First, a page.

As ordered by the Supreme Court last month, Goa sealed all its iron ore mines on Friday. The government, however, allowed the lease holders to carry out “safety works” to prevent the mines from caving in. It also told them to ensure security at the sites, presumably to guard the extracted ore, which is now state property.
On February 7, the Supreme Court had quashed the state government’s order to renew leases of mining companies and set March 16 as the deadline to stop all mining activity.
The miners had moved out machinery and personnel on Thursday. In eastern Goa, the centre of the mining, around 2,500 trucks and heavy excavators are lined up outside their owners’ homes, signalling the absence of any mining activity.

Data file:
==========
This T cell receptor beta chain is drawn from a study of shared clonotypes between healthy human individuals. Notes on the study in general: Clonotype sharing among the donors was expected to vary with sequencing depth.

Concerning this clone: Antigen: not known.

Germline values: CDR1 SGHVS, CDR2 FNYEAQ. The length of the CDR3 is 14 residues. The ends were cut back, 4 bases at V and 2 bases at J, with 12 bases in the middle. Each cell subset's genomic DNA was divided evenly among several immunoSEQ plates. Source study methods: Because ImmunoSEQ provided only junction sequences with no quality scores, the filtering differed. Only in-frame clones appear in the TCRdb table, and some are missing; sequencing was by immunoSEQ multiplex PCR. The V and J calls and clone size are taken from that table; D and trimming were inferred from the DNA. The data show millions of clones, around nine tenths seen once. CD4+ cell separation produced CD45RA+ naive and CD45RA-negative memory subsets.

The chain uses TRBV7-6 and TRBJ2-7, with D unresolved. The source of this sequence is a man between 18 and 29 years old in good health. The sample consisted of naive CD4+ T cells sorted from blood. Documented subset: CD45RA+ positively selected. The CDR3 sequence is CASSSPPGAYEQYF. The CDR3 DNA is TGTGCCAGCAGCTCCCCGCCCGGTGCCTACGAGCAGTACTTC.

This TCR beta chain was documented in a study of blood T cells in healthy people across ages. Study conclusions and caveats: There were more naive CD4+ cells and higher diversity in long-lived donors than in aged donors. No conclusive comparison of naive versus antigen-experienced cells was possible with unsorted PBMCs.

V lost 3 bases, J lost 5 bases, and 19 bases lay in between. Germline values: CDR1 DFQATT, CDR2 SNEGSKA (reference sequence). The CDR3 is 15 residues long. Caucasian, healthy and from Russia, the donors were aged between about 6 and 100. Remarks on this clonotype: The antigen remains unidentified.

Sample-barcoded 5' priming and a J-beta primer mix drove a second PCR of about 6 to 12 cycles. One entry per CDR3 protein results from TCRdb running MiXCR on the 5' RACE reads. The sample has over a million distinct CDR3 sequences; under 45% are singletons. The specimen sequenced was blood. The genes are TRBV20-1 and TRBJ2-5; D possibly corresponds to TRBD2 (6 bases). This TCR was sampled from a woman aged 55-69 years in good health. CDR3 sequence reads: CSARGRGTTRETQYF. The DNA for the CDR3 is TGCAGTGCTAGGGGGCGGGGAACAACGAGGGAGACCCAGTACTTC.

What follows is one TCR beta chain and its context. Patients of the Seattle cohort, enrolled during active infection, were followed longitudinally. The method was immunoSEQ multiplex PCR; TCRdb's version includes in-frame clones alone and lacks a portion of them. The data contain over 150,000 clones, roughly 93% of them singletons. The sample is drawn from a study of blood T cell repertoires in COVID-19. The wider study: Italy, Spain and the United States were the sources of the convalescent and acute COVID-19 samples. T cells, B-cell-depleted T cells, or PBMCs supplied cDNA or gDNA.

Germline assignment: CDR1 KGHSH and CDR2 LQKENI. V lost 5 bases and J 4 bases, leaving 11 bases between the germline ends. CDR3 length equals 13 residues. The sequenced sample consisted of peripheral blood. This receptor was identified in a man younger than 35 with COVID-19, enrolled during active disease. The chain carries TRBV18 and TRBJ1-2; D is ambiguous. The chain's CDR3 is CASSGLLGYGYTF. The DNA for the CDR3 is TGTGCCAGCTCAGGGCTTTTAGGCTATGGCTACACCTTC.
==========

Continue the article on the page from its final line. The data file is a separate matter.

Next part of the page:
Put out of work suddenly, associations of workers, truckers and others associated with mining have called meetings at several places over the next few days to discuss the situation. Some of them have already met legislators over the past two weeks, threatening to “paralyse the state” if mining was not resumed and the government did not find a political solution to the impasse. They are expected to organise a march to the capital Panaji on March 19.
After the Supreme Court delivered its order, excavation was cranked up. As a result, ore production for this year jumped from six million metric tonnes in early February to 10 million metric tonnes now.